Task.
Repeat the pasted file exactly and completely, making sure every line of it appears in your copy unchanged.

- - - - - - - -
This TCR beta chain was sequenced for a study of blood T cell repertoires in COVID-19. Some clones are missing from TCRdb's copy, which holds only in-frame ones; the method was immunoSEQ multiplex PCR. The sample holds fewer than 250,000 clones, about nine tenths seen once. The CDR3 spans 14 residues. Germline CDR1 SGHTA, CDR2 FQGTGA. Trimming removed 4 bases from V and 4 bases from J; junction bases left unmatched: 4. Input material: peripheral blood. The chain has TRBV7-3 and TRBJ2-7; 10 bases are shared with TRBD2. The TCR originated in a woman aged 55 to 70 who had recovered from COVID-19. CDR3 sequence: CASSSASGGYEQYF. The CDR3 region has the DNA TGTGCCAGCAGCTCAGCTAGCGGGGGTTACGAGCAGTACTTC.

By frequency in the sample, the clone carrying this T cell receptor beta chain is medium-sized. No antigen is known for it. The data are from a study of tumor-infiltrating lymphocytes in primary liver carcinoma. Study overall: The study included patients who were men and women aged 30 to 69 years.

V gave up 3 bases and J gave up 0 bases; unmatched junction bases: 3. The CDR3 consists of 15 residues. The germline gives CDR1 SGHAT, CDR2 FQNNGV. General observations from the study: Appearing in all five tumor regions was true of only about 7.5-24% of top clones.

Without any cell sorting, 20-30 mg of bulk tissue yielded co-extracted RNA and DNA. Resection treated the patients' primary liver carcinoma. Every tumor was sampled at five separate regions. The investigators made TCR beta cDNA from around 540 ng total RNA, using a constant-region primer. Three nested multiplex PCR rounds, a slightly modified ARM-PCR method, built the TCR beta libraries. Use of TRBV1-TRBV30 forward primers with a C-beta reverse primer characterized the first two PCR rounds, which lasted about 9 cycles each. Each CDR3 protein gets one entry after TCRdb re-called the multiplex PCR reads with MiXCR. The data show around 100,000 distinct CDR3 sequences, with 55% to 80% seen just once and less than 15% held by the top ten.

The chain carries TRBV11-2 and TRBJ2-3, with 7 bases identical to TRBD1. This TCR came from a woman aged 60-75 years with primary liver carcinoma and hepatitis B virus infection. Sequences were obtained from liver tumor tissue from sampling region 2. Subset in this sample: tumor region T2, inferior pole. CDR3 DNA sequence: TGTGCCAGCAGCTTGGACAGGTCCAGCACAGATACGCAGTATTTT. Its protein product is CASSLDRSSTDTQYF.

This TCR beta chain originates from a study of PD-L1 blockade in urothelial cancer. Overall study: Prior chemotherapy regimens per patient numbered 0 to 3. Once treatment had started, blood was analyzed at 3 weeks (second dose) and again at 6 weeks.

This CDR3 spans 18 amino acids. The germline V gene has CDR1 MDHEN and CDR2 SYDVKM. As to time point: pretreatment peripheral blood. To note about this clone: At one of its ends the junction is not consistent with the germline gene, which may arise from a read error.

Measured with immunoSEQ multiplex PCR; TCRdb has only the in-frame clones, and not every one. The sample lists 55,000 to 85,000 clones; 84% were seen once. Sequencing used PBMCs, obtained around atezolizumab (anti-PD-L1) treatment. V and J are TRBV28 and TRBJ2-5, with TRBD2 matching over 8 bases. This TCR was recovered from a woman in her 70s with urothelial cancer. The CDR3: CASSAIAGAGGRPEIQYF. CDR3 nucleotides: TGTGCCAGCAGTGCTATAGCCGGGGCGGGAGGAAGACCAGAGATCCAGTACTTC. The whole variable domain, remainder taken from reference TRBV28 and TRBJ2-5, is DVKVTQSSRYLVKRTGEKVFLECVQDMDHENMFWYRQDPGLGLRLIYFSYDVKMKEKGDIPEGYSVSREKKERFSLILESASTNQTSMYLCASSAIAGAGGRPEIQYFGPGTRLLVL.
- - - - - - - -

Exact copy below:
This TCR beta chain was sequenced for a study of blood T cell repertoires in COVID-19. Some clones are missing from TCRdb's copy, which holds only in-frame ones; the method was immunoSEQ multiplex PCR. The sample holds fewer than 250,000 clones, about nine tenths seen once. The CDR3 spans 14 residues. Germline CDR1 SGHTA, CDR2 FQGTGA. Trimming removed 4 bases from V and 4 bases from J; junction bases left unmatched: 4. Input material: peripheral blood. The chain has TRBV7-3 and TRBJ2-7; 10 bases are shared with TRBD2. The TCR originated in a woman aged 55 to 70 who had recovered from COVID-19. CDR3 sequence: CASSSASGGYEQYF. The CDR3 region has the DNA TGTGCCAGCAGCTCAGCTAGCGGGGGTTACGAGCAGTACTTC.

By frequency in the sample, the clone carrying this T cell receptor beta chain is medium-sized. No antigen is known for it. The data are from a study of tumor-infiltrating lymphocytes in primary liver carcinoma. Study overall: The study included patients who were men and women aged 30 to 69 years.

V gave up 3 bases and J gave up 0 bases; unmatched junction bases: 3. The CDR3 consists of 15 residues. The germline gives CDR1 SGHAT, CDR2 FQNNGV. General observations from the study: Appearing in all five tumor regions was true of only about 7.5-24% of top clones.

Without any cell sorting, 20-30 mg of bulk tissue yielded co-extracted RNA and DNA. Resection treated the patients' primary liver carcinoma. Every tumor was sampled at five separate regions. The investigators made TCR beta cDNA from around 540 ng total RNA, using a constant-region primer. Three nested multiplex PCR rounds, a slightly modified ARM-PCR method, built the TCR beta libraries. Use of TRBV1-TRBV30 forward primers with a C-beta reverse primer characterized the first two PCR rounds, which lasted about 9 cycles each. Each CDR3 protein gets one entry after TCRdb re-called the multiplex PCR reads with MiXCR. The data show around 100,000 distinct CDR3 sequences, with 55% to 80% seen just once and less than 15% held by the top ten.

The chain carries TRBV11-2 and TRBJ2-3, with 7 bases identical to TRBD1. This TCR came from a woman aged 60-75 years with primary liver carcinoma and hepatitis B virus infection. Sequences were obtained from liver tumor tissue from sampling region 2. Subset in this sample: tumor region T2, inferior pole. CDR3 DNA sequence: TGTGCCAGCAGCTTGGACAGGTCCAGCACAGATACGCAGTATTTT. Its protein product is CASSLDRSSTDTQYF.

This TCR beta chain originates from a study of PD-L1 blockade in urothelial cancer. Overall study: Prior chemotherapy regimens per patient numbered 0 to 3. Once treatment had started, blood was analyzed at 3 weeks (second dose) and again at 6 weeks.

This CDR3 spans 18 amino acids. The germline V gene has CDR1 MDHEN and CDR2 SYDVKM. As to time point: pretreatment peripheral blood. To note about this clone: At one of its ends the junction is not consistent with the germline gene, which may arise from a read error.

Measured with immunoSEQ multiplex PCR; TCRdb has only the in-frame clones, and not every one. The sample lists 55,000 to 85,000 clones; 84% were seen once. Sequencing used PBMCs, obtained around atezolizumab (anti-PD-L1) treatment. V and J are TRBV28 and TRBJ2-5, with TRBD2 matching over 8 bases. This TCR was recovered from a woman in her 70s with urothelial cancer. The CDR3: CASSAIAGAGGRPEIQYF. CDR3 nucleotides: TGTGCCAGCAGTGCTATAGCCGGGGCGGGAGGAAGACCAGAGATCCAGTACTTC. The whole variable domain, remainder taken from reference TRBV28 and TRBJ2-5, is DVKVTQSSRYLVKRTGEKVFLECVQDMDHENMFWYRQDPGLGLRLIYFSYDVKMKEKGDIPEGYSVSREKKERFSLILESASTNQTSMYLCASSAIAGAGGRPEIQYFGPGTRLLVL.